Wearable Technology: Changing the Fashion Behavior
Mar 29, 2022
The first thing that comes to mind when people think of wearable technology is the clunky wrist-worn devices - smartwatches and fitness trackers that, despite their best efforts, are still not pretty enough to be worn all day. In fact, wearables still have a long way to go in terms of proper integration into the daily lives of individuals concerning the "fashion" aspect.
The term "wearable innovation" in fashion refers to the products that utilize progressed electronic and processing methods for the design business. In today's biometric wearable industry, smartwatches are the most advanced wearable product.
Sometimes these types of clothes are called smart & intelligent textiles, or essentially "wearables." In other words, Wearable technology in fashion is simply the combination of clothes and tech. At times it is referred to as "Smart Clothing."
Now, what's the new term Smart Clothing. Is it related to smart technology?
Let's dive into some details about Smart Clothing
Electronic devices designed to integrate with connected devices (like smartphones) and the wearer's body make up smart clothing products. Sensors in smart clothes gather biometric and physical data from the wearer, including their body temperature and heart rate. A paired smartphone receives sensor data and transfers it via Bluetooth to relevant apps, where users can view it. Clothing that incorporates advanced textile fibers, microelectronics, biotechnology, and artificial intelligence (AI) is called smart clothing.
Some examples of smart clothes
Smart work clothes, Smart activewear, Smart shoes, Smart socks, Smart casual wear, Smart sleepwear.
Growing awareness of health and fitness, increasing demand for body monitoring through various sensors, and the introduction and adoption of smart clothing by a variety of end-users are driving the growth of the global smart clothing industry.
Wearable Technology in Fashion Industry
Here are some of the top tech advancements being used in fashion today, such as artificial intelligence, 3D printing, and advanced fibers.
Let's discuss how wearable technology is capturing the fashion industry:
Advanced fibers: Material science advances are enhancing textile functionality. Adding metallics, optical fibers, and conductive polymers to textiles can enhance their sensory capability, conductivity, and data transmission. Apparel and tech companies make advanced fibers from these materials and textile fibers like nylon, cotton, polyester, silk, wool, and Kevlar. As a way for designers to set themselves apart and appeal to the public, novel fabrics are perhaps the future of fashion.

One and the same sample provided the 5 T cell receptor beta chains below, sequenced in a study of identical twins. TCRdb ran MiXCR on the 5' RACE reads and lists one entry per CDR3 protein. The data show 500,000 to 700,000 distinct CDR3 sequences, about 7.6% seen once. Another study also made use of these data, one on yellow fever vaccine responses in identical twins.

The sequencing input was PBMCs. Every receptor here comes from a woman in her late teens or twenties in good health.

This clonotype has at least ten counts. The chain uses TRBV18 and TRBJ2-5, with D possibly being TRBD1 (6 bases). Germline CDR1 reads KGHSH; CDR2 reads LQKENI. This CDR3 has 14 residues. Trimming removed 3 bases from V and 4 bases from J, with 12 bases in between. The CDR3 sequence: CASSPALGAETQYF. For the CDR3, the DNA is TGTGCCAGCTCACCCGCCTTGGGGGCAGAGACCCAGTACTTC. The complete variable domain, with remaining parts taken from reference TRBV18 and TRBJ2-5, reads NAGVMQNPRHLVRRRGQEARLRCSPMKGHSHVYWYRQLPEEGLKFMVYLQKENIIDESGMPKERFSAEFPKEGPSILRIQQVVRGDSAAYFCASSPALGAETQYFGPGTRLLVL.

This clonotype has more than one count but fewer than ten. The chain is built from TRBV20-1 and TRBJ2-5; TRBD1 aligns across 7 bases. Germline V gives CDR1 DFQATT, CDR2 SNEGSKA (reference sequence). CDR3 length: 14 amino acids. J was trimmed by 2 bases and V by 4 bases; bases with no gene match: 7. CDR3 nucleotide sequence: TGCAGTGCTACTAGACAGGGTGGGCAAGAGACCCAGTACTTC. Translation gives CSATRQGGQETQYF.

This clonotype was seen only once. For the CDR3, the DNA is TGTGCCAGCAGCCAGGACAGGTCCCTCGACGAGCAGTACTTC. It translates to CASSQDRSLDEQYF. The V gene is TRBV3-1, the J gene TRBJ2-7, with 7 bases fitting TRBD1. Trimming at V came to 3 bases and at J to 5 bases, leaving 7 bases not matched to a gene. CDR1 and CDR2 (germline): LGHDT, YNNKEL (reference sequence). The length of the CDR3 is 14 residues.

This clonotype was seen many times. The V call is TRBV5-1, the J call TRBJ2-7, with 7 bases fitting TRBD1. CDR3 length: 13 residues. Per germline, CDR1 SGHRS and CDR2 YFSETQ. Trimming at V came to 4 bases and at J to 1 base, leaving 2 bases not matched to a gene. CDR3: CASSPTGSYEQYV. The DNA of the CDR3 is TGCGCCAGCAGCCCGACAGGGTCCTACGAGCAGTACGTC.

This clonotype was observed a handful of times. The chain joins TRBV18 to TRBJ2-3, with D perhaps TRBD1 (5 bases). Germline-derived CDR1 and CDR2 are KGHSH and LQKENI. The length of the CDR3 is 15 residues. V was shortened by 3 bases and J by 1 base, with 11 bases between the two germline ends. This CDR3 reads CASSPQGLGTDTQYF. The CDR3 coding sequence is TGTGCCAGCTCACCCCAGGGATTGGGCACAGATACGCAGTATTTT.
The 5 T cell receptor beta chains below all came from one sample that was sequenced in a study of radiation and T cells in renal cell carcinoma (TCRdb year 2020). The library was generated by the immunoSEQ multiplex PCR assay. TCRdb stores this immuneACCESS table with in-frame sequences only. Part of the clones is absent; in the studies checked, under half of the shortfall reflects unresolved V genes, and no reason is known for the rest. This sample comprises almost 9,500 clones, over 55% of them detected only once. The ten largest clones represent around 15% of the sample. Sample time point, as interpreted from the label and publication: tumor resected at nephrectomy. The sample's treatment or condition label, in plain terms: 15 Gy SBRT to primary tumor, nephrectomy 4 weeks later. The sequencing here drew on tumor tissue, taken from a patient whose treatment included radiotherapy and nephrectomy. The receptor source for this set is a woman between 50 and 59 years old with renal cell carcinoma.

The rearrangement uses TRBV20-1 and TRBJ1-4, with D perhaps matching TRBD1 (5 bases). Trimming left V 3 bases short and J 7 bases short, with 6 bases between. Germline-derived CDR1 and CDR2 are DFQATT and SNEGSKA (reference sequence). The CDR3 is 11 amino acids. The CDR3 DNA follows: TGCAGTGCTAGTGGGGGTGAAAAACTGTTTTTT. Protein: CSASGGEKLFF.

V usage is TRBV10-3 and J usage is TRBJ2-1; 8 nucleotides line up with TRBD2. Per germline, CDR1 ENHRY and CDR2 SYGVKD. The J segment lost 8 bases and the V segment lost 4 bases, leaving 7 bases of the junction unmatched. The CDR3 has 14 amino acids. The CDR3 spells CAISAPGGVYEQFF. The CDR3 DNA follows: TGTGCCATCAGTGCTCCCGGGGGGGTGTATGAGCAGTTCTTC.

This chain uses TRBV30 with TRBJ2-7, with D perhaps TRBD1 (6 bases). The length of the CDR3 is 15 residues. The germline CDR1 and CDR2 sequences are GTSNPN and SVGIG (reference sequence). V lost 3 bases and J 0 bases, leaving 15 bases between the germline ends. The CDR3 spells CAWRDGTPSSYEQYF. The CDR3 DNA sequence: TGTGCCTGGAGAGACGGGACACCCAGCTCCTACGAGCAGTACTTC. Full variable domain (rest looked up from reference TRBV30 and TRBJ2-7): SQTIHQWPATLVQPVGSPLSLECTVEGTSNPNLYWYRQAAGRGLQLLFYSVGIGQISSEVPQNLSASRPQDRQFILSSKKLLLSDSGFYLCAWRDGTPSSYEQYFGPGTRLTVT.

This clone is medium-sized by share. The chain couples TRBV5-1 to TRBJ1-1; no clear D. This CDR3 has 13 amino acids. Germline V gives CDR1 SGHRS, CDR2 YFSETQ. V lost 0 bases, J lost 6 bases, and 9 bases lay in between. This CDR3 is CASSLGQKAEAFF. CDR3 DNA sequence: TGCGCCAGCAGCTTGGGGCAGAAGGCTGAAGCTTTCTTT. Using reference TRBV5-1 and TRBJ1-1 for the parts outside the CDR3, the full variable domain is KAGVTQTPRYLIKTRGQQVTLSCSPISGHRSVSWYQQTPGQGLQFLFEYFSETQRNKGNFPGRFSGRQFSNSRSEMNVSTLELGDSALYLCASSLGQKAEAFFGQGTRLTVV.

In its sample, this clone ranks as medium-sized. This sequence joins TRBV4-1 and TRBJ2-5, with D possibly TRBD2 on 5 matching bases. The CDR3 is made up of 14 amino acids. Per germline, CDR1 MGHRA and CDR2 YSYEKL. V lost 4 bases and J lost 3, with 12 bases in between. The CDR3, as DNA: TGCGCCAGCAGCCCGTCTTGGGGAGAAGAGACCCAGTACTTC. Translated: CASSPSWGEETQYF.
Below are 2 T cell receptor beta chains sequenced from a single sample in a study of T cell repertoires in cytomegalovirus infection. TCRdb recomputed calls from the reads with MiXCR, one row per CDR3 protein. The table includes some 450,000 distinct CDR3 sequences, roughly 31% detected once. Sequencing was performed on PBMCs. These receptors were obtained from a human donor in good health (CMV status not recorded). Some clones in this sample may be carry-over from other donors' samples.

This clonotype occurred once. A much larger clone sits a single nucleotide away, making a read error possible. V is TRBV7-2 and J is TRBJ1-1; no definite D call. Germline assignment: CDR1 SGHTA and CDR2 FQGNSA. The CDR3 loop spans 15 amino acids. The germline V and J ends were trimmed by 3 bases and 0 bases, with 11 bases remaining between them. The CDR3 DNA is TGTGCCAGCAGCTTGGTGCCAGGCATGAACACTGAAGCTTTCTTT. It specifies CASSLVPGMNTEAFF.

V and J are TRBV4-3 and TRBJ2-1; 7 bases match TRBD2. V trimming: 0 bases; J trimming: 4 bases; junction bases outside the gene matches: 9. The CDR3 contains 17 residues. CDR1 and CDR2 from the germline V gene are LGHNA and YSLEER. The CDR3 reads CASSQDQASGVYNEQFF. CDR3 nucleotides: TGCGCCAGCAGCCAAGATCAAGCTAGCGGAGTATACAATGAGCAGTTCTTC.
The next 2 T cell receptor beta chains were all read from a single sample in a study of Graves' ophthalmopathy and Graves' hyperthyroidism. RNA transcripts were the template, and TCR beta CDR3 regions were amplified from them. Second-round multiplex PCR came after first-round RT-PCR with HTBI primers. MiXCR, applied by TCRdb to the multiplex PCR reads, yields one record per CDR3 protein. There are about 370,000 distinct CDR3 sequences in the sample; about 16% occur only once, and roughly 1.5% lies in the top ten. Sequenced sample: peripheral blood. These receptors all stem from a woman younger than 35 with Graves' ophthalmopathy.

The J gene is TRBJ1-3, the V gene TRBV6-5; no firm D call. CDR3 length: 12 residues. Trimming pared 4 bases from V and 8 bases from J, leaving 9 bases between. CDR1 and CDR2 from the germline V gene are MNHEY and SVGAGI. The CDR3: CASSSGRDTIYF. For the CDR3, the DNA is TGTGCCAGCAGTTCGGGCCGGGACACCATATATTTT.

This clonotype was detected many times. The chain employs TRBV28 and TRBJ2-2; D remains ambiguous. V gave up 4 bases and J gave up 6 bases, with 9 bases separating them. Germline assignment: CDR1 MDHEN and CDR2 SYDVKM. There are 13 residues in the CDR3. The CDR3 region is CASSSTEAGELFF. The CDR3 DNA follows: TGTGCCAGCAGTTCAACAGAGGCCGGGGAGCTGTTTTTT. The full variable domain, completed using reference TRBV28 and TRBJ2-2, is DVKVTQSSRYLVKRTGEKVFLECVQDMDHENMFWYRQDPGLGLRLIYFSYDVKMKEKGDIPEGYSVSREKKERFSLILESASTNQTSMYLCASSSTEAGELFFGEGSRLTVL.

Startups such as Modern Meadow are tackling producing lab-grown leather without harming animals. In the same vein, companies like Bolt Threads and EntoGenetics are creating spider silk that is extremely strong.
3D Printing: An industry largely associated with prototyping is 3D printing. Smart clothing is a trend that is growing in the apparel industry. The Tsinghua University researchers in China used a 3D printer in 2019 to print patterns on silk and draw pictures and letters, allowing it to transform movements into energy.
Similarly, Intel has designed smart clothing that has embedded sensors. A demonstration of this kind will spur investment in 3D-printed smart clothing from the textile, technology, healthcare, and military industries.
Artificial Intelligence: Currently, Smart clothing uses AI primarily for virtual fitness coaching systems. For example, startups like Sensoria offer an artificial intelligence-based in-app coach for wearers of their smart t-shirts that uses performance analytics to improve running performance.
As of 2019, Google has added certain features of its Assistant conversation platform to Levi's Commuter Trucker jackets. Through pre-recorded gestures on the jacket's cuff, users can ask questions about the time, weather, and news and receive answers.
Sensors: Sensors are an essential part of smart clothing. These devices provide data that users can use to monitor their health. Unfortunately, washing ruins the sensors integrated into the garments. Researchers are developing sensors that can survive multiple washes and remain effective.
The Massachusetts Institute of Technology (MIT) presented washable, garment-woven biosensors in 2020 for remote monitoring and telemedicine. While this is a step forward, clothing sensors are still in the beginning stages of development. The goal of smart clothing makers is to add sensors that generate vital user information for effective health and activity monitoring, thereby enhancing the clothes' durability and appeal.
Power supply: The majority of smart clothing uses lithium-ion batteries, which require frequent recharging. Consequently, some companies are considering alternative energy sources. A collaboration between researchers from the University of Bath in the UK, the Max Planck Institute for Polymer Research in Germany, and the University of Coimbra in Portugal developed nylon fibers that produce electricity.
The European Union (EU) participates actively in the development of alternative power sources for electronics, as well as clothing. A project funded by the EU explored the development of thermoelectric textiles that harness body heat to power electronics.